Knowing treatment options and the possibilities of supportive care.
After chronic lymphocytic leukemia (CLL) has been diagnosed and staged, the next step is gathering information to decide if and when treatment is needed. Be sure to ask your doctor these questions as you discuss options.
Should I start treatment now? Why or why not?
What is the goal of treatment?
What are my treatment options?
What do you recommend and why?
What are the short and long-term risks and side effects of the treatment you recommend?
How long will the treatment last? What will it be like?
Here is an overview of the maintreatment therapies available for CLL.
Chemotherapy: drugs taken by mouth or injected to kill or control cancer cells. Chemotherapy is given in cycles to give the body time to recover. The major drugs used for CLL are purine analogs and alkylating agents. Common side effects include hair loss, mouth sores, loss of appetite, nausea, vomiting and low blood counts. The low blood counts increase the risk of infections, fatigue, and easy bruising or bleeding.
Corticosteroids: active anti-inflammatories and immune-suppressors that inhibit multiple inflammatory cytokines (chemical messengers) and suppress most components of the body’s immune response to challenges, such as infections, allergies and cancers. The most commonly used steroids include dexamethasone, methylprednisolone and prednisolone.
Monoclonal antibodies: man-made versions of antibodies that are designed to attach to proteins on the surface of cancer cells. They help the immune system destroy cancer cells. In CLL, these drugs can target the cluster of differential (CD) 20 (CD20) or CD52 antigen. Given by infusion into a vein, they can cause side effects such as itching, chills, fever, nausea, rashes, fatigue and headaches during the infusion or several hours afterward. In some cases, dormant infections can become active again during the course of treatment. Some people experience more serious side effects, such as chest pain, racing heart, swelling of the face and tongue, cough, trouble breathing, and dizziness while using drugs that target the CD20 antigen.
Targeted therapy: newer drugs that target the changes that make CLL cells cancerous. For example, Imbruvica (ibrutinib) blocks the activity of a protein that signals CLL cells to divide and prolongs their survival. This drug is taken as a pill, and its side effects are usually mild, such as diarrhea, nausea, constipation, fatigue, shortness of breath, swelling of hands and feet, body aches, rash and low blood counts. Zydelig (idelalisib), also taken orally, blocks the activity of a growth signaling protein called phosphoinositide 3-kinase. Common side effects include diarrhea, fever, fatigue, nausea, cough, fatigue, pneumonia, belly pain, chills, rash and low blood counts. More serious, less common include liver damage, severe diarrhea, lung inflammation, serious allergic reactions, severe skin problems and perforations in the colon. Venclexta (venetoclax) targets the B-cell lymphoma 2 protein that promotes cancer cell survival, and it is used for patients who have a chromosome 17p deletion. The drug is taken as a pill, and possible side effects include low blood counts, diarrhea, nausea, respiratory infections and feeling tired. Less common but more serious side effects include pneumonia, other serious infections and tumor lysis syndrome, which can cause kidney, heart and nervous system problems.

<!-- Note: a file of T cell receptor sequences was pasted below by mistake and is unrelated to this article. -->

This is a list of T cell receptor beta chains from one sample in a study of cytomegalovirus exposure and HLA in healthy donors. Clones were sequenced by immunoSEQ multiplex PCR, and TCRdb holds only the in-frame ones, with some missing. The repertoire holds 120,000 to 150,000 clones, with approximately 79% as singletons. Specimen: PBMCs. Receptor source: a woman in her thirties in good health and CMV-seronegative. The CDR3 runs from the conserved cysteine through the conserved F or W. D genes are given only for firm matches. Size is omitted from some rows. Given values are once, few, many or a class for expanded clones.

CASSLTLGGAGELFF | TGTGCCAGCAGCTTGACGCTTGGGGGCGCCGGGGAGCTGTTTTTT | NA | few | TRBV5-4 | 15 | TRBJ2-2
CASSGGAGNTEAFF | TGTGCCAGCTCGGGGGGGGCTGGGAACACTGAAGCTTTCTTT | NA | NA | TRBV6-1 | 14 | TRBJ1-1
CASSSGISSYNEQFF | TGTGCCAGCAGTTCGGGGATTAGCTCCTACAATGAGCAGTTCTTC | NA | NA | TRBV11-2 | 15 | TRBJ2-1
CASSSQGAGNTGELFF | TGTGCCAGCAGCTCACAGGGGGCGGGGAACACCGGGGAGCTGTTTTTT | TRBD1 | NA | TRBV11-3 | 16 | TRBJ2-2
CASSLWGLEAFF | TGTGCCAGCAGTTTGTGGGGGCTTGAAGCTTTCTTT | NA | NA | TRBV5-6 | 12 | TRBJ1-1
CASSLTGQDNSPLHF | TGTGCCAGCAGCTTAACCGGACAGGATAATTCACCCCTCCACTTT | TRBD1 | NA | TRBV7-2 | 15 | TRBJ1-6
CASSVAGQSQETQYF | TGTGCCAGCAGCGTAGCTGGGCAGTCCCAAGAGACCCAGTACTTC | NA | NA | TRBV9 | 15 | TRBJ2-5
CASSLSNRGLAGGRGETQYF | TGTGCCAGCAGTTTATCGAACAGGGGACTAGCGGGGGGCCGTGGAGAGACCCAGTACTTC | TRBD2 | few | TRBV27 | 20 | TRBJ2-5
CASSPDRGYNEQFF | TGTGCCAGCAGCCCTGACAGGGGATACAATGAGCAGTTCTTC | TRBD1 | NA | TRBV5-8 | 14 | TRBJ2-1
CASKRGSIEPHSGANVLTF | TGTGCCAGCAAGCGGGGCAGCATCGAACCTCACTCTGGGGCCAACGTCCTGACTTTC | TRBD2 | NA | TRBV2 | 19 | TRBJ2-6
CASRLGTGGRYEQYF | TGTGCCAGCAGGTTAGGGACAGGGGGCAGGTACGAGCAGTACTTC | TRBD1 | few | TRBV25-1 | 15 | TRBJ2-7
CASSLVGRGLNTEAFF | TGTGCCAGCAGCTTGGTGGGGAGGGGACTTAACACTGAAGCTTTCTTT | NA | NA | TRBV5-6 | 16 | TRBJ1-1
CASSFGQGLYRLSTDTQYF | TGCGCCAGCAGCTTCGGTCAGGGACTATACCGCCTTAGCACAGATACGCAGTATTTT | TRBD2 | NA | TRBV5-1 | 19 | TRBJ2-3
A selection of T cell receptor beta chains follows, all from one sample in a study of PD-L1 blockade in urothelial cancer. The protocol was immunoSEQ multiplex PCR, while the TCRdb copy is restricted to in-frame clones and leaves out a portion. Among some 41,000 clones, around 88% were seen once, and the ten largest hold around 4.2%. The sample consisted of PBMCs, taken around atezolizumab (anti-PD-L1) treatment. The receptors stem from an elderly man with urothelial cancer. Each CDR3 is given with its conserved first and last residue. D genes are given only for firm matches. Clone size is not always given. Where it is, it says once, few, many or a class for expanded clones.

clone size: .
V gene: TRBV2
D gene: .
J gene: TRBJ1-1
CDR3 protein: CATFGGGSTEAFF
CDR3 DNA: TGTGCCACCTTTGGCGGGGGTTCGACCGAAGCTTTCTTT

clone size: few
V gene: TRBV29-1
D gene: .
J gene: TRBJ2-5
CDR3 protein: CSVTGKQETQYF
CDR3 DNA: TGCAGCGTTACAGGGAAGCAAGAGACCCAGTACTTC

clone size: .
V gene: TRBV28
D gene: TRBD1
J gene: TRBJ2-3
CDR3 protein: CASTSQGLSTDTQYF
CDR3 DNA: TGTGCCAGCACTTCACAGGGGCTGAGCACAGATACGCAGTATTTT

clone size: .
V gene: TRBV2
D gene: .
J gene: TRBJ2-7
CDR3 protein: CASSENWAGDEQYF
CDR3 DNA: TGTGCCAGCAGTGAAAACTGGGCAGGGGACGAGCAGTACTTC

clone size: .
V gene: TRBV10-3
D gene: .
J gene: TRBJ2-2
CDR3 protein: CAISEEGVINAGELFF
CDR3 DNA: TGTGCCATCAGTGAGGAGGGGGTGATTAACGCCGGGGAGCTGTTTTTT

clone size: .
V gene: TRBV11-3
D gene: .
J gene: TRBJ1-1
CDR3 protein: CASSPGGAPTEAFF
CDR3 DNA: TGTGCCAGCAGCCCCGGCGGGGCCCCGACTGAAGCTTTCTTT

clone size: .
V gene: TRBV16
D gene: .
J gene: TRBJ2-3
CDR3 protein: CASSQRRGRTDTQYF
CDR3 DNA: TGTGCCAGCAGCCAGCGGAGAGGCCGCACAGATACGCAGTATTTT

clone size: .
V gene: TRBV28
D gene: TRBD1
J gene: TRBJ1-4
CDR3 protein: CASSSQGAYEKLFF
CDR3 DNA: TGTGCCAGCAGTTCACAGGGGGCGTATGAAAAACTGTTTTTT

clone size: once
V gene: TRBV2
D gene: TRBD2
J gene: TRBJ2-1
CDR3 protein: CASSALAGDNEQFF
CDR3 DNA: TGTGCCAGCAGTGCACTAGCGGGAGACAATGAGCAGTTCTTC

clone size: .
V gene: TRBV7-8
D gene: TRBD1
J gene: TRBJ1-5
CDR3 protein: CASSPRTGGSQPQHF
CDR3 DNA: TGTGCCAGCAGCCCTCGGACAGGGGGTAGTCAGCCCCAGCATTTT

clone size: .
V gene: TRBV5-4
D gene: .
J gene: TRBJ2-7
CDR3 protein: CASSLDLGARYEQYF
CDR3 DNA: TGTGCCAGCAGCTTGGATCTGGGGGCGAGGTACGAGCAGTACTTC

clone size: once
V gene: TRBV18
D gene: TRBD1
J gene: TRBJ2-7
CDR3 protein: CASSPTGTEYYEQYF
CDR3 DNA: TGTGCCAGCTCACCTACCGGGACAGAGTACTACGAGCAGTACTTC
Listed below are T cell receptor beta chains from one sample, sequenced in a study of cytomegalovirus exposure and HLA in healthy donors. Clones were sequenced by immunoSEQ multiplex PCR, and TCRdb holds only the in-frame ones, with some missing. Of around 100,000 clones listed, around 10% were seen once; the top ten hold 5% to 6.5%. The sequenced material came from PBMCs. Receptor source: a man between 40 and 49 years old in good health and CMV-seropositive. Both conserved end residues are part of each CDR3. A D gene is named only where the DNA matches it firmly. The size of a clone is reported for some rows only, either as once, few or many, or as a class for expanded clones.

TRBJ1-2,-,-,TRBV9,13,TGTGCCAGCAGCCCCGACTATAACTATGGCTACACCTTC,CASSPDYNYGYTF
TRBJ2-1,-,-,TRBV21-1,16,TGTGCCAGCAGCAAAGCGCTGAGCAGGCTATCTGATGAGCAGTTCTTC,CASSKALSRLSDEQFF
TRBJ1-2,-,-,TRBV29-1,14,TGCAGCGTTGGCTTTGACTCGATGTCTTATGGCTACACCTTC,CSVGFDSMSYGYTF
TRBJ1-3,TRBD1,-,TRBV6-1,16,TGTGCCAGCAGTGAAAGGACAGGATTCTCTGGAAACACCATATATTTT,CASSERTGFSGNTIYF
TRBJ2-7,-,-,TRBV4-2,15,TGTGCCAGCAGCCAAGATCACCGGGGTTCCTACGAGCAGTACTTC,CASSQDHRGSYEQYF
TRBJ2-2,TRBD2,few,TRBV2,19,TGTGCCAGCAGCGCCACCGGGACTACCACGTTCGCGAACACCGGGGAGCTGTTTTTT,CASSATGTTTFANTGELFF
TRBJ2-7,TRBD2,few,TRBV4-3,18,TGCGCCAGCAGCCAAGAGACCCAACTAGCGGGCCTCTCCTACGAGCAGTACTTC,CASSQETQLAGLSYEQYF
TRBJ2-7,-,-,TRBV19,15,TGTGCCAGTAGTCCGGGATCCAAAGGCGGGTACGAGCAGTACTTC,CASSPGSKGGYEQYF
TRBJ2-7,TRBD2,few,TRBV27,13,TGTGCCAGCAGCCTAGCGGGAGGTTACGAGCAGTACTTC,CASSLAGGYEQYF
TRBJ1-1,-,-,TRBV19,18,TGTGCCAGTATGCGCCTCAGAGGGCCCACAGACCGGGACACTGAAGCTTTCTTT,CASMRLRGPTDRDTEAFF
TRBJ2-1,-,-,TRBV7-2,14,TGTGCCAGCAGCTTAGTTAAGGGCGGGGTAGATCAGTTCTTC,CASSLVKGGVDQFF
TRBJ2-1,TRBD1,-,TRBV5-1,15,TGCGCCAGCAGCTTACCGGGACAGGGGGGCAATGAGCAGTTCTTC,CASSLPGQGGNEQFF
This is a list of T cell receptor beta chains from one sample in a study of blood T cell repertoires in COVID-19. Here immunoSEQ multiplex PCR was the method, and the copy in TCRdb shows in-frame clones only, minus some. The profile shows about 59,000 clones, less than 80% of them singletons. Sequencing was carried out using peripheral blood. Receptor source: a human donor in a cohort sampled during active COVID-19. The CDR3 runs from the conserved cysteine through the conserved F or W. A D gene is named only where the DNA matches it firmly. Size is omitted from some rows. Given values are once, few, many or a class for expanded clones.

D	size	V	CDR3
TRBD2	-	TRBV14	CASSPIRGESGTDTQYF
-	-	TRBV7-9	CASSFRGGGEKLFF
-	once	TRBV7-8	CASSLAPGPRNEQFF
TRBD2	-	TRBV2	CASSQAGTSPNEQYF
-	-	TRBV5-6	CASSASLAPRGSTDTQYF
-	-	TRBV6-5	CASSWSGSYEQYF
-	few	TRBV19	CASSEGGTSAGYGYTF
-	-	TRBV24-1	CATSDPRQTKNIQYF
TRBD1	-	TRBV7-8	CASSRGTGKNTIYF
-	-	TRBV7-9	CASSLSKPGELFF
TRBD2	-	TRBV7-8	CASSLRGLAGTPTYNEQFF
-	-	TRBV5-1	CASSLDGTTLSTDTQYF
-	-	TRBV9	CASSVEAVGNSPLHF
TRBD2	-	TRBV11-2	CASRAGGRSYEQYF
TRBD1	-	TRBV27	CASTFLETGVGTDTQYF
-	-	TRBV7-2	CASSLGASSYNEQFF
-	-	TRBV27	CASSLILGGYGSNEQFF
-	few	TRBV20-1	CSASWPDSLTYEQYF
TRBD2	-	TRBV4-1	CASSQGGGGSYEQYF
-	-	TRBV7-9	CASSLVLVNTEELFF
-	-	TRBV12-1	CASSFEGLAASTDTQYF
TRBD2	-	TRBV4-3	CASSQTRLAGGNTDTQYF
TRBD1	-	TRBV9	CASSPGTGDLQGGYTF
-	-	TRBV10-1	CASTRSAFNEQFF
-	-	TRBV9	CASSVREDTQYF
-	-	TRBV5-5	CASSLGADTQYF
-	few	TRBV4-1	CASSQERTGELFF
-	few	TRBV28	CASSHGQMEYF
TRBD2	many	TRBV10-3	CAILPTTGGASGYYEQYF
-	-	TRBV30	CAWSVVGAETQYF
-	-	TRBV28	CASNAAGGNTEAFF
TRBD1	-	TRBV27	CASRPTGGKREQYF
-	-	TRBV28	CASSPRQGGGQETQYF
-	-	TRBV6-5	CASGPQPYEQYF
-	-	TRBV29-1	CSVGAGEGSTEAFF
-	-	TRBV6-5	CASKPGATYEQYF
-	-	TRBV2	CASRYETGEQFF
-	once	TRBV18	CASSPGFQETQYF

Other strategies do not treat CLL but, instead, address side effects caused by the cancer and treatment.
Infection prevention: When people with CLL have low levels of antibodies needed to fight infection, donated antibodies in the form of IV immunoglobulin can be given. Anti-viral or antibiotic drugs help reduce the risk of infections like pneumonia. If a dormant virus like hepatitis becomes more active during CLL treatment, drugs can be prescribed to keep these infections under control. People with CLL should also get the pneumonia vaccine every five years and the flu shot every year, but vaccines that contain live viruses, such as the shingles vaccine, should be avoided.
Low blood cell count treatments: Transfusions are an option for people with CLL who have low red blood cell or platelet counts. In some cases, platelet transfusions will not help, and doctors may prescribe drugs that affect the immune system or suggest removing the spleen.
Stem cell transplant: Chemotherapy, immunotherapy and/or targeted therapy can control CLL for a long time, but if these treatments stop working, a stem cell transplant could be useful. In an autologous transplant, the patient’s own stem cells are collected from the blood or bone marrow and then given back after treatment. In the allogeneic transplant, stem cells come from a donor. Transplants are given in conjunction with high doses of chemotherapy to clear cancer cells more effectively and allow the bone marrow regenerate and produce normal blood cells.
When weighing your options, consider participating in a clinical trial to receive the newest cancer treatment. New approaches include the use of chimeric antigen receptor T cell therapy, which uses lymphocytes from the patient that are genetically engineered to detect and kill CLL cells, and drugs that target cancer-driving proteins generated by specific genetic changes in cancer cells.